What a stunningly immaculate and spotless leadership it has been! Angela Dorothea Merkel had indicated much earlier of her decision not to stand for election in September 2021. And she sticks to her promise after a staggering career as the central leader of the Christian Democratic Union (CDU), the largest political party of Germany.
Merkel rose to prominence as Leader of the Opposition from 2002 to 2005 and has since then lorded over Germany as the first female Chancellor and the leader of the Christian Democratic Union from 2000 to 2018. Known as the iron lady – a metaphor earlier reserved for UK’s premier Margaret Thatcher, Merkel emerged as the most powerful woman in the world in the last 20 years. Many have been admiring her since 2016 as the “leader of the free world” who publicly differed with successive US presidents when she deemed so. No surprise that Forbes Magazine placed as the most influential leader for nine consecutive years until Dec 2019.
What an adorable career with great moral authority, not a speck of allegations on deviation from law or abuse or misuse of authority which cut across party lines. Even her worst political enemies had nothing to call her out. Not a single charge of corruption , appropriation of public funds, misuse (for personal benefit ) of authority or funds.
Despite her East German roots, Merkel outdid (in some respects) even her predecessor Helmut Kohl, another great German statesman and politician of the Christian Democratic Union (CDU) who served as Chancellor of Germany from 1982 to 1998 and as chairman of the CDU from 1973 to 1998.
She won the fame through sheer hard work, driven by strong sense of Germanhood, moral integrity, belief in preserving human dignity, and a champion of free economy without any cost to fundamental democratic rights. At the same time an ardent advocate for a united Europe.
Merkel already stands in the league of post world war 11 German leaders such as Konrad Adenauer, Willy Brandt, Helmut Schmidt and Helmut Kohl.
Brandt was also known for his fierce anti-communist policies at the domestic level, culminating in the Radikalenerlass (Anti-Radical Decree) in 1972. Brandt resigned as chancellor in 1974, after Günter Guillaume, one of his closest aides, was exposed as an agent of the Stasi, the East German secret service.
Brandt received the Nobel Prize for Peace in 1971 for his continuing work toward reconciliation between West Germany and East Germany, Poland, and the Soviet Union. But Merkel has etched her name in history because of her strong beliefs in a strong, rule-of-law based Germany, United Europe, and the welfare of citizens.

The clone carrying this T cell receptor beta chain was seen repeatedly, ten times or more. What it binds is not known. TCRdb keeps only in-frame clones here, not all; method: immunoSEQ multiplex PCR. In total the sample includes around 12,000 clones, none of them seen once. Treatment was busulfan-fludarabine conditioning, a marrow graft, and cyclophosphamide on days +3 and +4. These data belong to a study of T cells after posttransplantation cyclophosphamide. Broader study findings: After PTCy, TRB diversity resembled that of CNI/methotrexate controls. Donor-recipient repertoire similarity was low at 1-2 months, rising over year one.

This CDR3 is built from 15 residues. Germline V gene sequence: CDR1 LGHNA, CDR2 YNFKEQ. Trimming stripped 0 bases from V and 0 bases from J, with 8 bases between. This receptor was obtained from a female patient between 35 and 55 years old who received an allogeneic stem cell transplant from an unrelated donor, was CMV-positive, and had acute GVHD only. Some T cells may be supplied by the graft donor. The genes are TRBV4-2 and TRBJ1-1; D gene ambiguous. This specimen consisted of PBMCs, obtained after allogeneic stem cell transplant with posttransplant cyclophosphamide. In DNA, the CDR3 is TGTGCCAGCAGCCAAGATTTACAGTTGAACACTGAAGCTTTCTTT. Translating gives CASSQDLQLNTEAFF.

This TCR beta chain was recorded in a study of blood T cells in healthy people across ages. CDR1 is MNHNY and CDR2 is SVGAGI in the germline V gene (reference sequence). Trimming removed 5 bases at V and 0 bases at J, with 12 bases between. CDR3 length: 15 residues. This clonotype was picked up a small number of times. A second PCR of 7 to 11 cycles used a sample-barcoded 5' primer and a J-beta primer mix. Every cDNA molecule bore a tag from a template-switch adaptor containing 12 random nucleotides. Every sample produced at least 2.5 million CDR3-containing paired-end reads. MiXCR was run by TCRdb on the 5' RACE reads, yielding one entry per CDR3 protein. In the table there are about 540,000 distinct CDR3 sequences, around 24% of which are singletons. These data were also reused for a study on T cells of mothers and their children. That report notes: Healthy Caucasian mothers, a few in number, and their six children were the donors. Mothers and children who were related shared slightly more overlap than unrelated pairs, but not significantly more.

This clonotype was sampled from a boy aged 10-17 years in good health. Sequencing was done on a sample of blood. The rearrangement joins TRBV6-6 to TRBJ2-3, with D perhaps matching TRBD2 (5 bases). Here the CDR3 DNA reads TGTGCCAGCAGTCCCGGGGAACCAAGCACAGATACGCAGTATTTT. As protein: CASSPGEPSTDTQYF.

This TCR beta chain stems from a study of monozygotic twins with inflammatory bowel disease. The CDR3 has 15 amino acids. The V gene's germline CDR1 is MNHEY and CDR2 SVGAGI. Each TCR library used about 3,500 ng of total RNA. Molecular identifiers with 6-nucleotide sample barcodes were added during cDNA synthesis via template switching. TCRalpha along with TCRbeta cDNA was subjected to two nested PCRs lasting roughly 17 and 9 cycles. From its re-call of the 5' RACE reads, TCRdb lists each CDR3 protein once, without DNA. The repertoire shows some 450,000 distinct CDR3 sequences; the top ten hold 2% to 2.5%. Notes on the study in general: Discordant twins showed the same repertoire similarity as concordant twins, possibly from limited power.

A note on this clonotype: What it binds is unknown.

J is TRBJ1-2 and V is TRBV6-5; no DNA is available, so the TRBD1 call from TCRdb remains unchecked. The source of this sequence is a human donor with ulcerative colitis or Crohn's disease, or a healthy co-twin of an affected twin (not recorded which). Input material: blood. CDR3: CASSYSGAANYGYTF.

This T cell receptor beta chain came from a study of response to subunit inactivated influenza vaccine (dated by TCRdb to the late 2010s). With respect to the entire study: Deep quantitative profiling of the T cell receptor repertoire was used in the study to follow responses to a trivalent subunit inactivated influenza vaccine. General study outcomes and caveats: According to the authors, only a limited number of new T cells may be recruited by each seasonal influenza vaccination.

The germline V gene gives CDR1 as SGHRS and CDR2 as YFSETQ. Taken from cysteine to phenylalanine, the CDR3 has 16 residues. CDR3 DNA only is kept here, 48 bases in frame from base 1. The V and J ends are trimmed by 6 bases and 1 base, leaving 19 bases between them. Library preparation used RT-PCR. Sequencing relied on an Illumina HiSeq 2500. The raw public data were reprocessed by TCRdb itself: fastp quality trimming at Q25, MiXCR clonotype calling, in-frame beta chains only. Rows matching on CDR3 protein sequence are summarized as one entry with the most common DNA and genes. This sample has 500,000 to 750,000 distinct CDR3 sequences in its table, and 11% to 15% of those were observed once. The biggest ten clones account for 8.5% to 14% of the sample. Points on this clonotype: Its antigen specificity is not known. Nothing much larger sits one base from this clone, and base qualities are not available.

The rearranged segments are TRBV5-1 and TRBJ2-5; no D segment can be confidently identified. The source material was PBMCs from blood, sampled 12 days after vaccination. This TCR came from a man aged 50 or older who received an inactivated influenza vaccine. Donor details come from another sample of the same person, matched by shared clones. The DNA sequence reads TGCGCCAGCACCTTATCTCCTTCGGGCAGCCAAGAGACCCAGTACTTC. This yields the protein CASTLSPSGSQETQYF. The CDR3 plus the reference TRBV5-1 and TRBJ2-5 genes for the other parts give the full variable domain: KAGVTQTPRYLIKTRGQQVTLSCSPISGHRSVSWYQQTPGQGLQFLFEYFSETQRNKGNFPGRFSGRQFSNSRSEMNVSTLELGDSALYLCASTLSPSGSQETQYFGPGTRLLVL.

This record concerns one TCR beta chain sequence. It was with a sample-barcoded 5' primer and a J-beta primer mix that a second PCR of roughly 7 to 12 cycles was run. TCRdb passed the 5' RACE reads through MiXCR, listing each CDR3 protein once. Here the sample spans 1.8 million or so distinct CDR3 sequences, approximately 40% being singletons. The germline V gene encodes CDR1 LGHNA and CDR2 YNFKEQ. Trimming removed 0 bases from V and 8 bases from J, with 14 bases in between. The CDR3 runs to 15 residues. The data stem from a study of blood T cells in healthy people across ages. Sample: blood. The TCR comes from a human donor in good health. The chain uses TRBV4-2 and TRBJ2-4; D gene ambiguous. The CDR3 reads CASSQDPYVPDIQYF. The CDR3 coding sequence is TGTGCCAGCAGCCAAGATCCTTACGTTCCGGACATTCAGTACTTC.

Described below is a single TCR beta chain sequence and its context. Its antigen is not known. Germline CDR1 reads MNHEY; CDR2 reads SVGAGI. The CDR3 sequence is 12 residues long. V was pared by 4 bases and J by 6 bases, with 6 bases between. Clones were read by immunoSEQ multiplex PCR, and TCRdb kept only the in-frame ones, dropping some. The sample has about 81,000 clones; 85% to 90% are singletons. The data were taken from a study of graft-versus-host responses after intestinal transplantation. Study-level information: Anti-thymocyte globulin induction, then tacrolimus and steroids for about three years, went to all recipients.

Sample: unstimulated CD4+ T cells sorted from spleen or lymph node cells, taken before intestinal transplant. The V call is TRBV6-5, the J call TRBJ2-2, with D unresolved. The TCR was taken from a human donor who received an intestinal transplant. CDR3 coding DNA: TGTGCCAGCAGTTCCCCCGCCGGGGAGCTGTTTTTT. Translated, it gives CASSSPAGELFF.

Merkel is known as a self-effacing leader, who still prefers to live in her private apartment across her official residence, prepares the breakfast for her husband – Dr.Sauer , a chemist – often does the dish-washing and laundry herself. She has no hairdresser or makeup artist on call. All by herself.
Despite her extremely busy schedule, Merkel has held her matrimonial relationship above every thing else – as something sacrosanct. “I’d rather cancel three appointments than endanger my relationship,” which gives me security. With him, I don’t have to say anything. We can be quiet together,” Matron wrote in the Forbes. “A close friend tells me that at her tiny country house near her hometown of Templin, Merkel not only cooks simple German fare, she clears the table, too. Only the tabloid press is frustrated at the absence of financial or personal scandal to report.”
Merkel’s rise through the ranks of CDU after the fall of the Berlin Wall in late 1989 has little parallel. Although a shy chemistry professional, she did break through the barriers such as her own shyness, male chauvinism, a certain degree of disapproval among West German CDU cadres.
She also fought flattery. Neither did she like to flatter any one. She at times even chides her staff if they burst into excessive laughter at her jokes. During Steffen Seibert’s job interview to be her spokesperson, Merkel told him, “Understand that you will have to work very hard.” “Yes,” he answered, “I know.” “No.” She shook her head. “You don’t. Later on, you will look back and be proud of this work. But you will have no private life,” wrote Kati Matron in the Forbes.
Between Donald Trump’s nationalism and Vladimir Putin’s authoritarian populism, many regard Angela Merkel as the last real democratic leader who is averse to populism, given to the common man and who disregarded fierce opposition at home and abroad and decided to let millions of refugees from Syria and elsewhere in the region into Germany.
Personal integrity, dedication to the welfare of citizens, commitment to national interests, strong belief in inclusive governance, and relentless perusal of her goals distinguish Merkel from many contemporary politicians – indeed a role-model for all those who harp on democracy but lack democratic conduct.